Netflix sleeper: Let the Fire Burn, a doc about the 1985 MOVE debacle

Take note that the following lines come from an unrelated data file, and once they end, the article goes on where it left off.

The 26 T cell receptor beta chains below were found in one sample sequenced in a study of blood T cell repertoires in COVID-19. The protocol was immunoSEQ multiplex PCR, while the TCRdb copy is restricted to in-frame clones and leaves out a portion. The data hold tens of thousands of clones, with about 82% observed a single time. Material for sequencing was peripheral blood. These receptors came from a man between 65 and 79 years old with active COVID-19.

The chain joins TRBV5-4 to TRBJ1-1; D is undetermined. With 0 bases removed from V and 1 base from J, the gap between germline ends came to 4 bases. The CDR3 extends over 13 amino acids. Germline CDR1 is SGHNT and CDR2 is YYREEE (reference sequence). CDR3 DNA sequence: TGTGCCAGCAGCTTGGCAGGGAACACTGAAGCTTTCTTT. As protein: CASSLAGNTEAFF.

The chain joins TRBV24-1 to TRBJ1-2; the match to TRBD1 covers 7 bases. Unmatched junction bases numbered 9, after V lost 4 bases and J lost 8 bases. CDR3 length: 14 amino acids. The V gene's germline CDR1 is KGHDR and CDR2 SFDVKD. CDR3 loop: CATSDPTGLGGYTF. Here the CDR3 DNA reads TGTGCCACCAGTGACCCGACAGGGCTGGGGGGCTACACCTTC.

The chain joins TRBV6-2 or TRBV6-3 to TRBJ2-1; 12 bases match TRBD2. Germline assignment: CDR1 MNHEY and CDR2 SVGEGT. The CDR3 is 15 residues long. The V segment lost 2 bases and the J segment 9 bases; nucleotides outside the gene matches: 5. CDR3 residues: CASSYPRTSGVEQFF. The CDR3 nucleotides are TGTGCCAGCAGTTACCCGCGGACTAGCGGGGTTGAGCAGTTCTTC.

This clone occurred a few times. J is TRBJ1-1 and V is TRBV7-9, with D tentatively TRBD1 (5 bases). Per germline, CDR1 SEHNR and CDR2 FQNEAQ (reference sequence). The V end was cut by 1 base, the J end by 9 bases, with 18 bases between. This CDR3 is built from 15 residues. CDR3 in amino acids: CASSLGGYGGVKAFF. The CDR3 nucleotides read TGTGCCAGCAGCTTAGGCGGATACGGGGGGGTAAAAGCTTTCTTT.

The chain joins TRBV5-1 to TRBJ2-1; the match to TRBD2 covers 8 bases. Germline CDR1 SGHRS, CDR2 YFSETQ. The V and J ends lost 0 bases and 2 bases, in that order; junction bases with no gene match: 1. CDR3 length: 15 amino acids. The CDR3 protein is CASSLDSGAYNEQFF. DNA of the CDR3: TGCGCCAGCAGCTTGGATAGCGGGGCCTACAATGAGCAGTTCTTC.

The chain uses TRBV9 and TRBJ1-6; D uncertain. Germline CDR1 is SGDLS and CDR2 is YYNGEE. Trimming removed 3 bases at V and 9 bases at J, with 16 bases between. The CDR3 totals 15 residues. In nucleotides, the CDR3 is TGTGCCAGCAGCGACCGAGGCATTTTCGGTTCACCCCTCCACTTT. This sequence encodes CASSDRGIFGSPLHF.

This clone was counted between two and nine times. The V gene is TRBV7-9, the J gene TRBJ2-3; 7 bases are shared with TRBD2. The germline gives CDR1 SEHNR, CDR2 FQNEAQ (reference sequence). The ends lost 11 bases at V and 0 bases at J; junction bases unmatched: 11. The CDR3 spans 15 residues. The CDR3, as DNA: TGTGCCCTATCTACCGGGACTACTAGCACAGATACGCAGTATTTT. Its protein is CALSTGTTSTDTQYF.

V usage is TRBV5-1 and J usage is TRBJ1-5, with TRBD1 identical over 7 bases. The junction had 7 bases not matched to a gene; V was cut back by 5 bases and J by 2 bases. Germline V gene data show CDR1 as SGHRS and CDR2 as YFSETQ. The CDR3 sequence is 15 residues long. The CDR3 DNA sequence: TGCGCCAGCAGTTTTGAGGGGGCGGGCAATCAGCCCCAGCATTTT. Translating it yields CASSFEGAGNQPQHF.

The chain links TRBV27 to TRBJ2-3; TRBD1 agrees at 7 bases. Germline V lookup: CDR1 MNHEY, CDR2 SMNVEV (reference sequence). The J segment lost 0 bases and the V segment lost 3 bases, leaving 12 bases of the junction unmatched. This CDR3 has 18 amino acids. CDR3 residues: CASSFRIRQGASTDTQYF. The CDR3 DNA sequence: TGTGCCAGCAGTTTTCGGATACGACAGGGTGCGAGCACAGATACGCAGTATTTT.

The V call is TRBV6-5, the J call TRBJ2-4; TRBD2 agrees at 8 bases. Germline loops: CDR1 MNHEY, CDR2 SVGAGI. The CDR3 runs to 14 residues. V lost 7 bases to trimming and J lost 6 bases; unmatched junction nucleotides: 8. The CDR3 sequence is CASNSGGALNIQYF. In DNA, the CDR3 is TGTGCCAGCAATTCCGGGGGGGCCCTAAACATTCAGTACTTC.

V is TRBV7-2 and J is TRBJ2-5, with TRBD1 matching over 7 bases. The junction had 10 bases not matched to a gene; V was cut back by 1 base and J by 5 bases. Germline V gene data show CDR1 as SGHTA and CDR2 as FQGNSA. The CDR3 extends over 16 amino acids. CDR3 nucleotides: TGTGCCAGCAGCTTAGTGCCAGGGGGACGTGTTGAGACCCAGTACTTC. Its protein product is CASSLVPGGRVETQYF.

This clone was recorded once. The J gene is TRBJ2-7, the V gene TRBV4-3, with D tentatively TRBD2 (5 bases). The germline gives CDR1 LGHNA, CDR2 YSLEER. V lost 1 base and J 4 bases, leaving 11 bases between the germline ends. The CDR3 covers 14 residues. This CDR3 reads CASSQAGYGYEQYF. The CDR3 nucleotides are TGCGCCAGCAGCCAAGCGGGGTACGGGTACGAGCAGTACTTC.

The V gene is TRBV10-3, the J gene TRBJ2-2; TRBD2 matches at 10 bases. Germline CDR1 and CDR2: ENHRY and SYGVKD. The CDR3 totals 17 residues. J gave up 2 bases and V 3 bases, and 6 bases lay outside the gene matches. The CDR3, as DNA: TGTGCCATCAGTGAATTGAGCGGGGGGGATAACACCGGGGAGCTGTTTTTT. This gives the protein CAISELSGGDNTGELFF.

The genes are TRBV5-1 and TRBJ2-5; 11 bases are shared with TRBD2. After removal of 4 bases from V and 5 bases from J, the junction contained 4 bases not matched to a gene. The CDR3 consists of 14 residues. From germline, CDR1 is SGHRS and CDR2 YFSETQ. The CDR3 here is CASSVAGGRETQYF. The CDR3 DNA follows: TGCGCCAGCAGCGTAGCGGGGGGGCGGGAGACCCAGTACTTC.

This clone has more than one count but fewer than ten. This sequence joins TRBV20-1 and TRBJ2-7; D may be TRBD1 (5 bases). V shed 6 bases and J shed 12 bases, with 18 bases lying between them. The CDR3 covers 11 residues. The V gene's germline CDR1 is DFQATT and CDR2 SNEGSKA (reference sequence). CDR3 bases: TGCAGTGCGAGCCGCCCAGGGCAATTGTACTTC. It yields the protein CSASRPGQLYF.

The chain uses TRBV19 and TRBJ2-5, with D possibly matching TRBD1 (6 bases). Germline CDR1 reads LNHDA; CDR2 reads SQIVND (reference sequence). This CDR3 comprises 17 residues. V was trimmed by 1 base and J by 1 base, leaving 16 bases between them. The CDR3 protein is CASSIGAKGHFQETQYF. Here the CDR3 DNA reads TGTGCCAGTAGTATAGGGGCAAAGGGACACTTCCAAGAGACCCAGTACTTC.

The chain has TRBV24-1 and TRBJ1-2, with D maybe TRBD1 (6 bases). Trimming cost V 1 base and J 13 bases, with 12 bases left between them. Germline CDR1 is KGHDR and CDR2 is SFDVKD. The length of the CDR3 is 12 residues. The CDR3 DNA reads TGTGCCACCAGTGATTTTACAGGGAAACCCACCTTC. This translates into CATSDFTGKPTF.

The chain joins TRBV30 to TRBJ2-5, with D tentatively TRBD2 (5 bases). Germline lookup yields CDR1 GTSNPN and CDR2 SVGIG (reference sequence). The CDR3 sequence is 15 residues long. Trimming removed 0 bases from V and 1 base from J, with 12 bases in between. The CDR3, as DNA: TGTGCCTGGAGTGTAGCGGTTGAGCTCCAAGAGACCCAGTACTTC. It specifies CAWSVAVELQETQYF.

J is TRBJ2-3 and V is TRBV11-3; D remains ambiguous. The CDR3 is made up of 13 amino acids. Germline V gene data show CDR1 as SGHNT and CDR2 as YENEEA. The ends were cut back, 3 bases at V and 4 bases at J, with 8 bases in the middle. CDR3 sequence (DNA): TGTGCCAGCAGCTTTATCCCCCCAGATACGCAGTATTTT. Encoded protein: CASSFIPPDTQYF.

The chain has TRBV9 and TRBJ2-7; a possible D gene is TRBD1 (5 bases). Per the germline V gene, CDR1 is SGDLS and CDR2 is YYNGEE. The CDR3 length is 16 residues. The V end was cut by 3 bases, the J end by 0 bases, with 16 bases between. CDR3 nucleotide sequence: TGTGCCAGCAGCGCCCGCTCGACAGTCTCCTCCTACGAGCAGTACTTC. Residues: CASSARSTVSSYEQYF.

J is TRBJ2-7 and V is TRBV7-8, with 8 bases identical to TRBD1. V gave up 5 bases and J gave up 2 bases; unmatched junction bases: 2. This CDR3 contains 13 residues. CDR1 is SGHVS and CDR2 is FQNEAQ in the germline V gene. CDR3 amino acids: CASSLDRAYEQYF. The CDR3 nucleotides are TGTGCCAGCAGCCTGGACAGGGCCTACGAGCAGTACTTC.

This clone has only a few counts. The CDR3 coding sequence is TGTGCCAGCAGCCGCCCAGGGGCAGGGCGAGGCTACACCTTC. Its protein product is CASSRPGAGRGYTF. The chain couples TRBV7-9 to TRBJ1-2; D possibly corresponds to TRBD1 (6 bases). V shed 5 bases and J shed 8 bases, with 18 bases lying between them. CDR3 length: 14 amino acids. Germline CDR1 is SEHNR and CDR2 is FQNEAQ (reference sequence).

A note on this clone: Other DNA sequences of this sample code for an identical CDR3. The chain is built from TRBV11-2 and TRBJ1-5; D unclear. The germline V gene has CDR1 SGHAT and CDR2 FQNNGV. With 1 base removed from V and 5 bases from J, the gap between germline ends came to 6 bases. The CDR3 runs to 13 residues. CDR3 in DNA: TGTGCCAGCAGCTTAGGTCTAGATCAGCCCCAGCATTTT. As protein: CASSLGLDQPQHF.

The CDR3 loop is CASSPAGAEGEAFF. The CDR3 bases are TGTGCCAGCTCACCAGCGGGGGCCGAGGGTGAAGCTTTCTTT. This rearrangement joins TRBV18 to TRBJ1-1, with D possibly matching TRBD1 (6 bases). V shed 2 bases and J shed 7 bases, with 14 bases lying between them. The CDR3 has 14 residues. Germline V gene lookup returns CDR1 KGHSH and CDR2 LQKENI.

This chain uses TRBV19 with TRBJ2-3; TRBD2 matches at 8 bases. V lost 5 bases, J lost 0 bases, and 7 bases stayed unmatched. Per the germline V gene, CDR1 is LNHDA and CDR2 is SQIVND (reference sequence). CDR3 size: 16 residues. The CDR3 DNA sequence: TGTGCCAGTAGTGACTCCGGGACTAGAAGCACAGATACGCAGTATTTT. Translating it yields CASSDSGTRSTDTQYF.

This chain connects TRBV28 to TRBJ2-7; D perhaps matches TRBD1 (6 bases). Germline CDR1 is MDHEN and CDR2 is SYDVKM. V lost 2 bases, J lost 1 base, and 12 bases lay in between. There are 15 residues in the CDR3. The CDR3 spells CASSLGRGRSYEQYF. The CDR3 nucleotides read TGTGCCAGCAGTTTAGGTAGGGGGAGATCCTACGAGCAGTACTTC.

It’s interesting to watch a documentary about an event I remember reading about in the news. Invariably my perceptions of the event are revealed as superficial and colored by my own biases. So it was with “Let the Fire Burn,” a 2013 documentary produced and directed by Jason Osder and now available on Netflix I.V. The film covers the city of Philadelphia’s action to evict the group MOVE, a kind of back-to-nature urban charismatic cult, from a neighborhood row house, which resulted in the deaths of everyone in the house, including innocent children, and a raging fire that destroyed over 60 neighborhood homes. Comprised entirely of found footage, Let the Fire Burn doesn’t seem to want to foist conclusions on the viewer, aside from the obvious one that bombing a home and letting it burn while you know there are children inside is a craven, immoral law enforcement tactic. This film, along with Waco: The Rules of Engagement should be compulsory viewing for anyone in government tasked with confronting a messianic cult. Rule #1: when a group is predicated on the belief that the rest of the world is against them, don’t fuel their paranoia and sense of persecution. MOVE was far from blameless, but it’s easy to believe they became much more radicalized in response to violent, heavy-handed treatment as directed by the city government and police than they would have had they been left alone.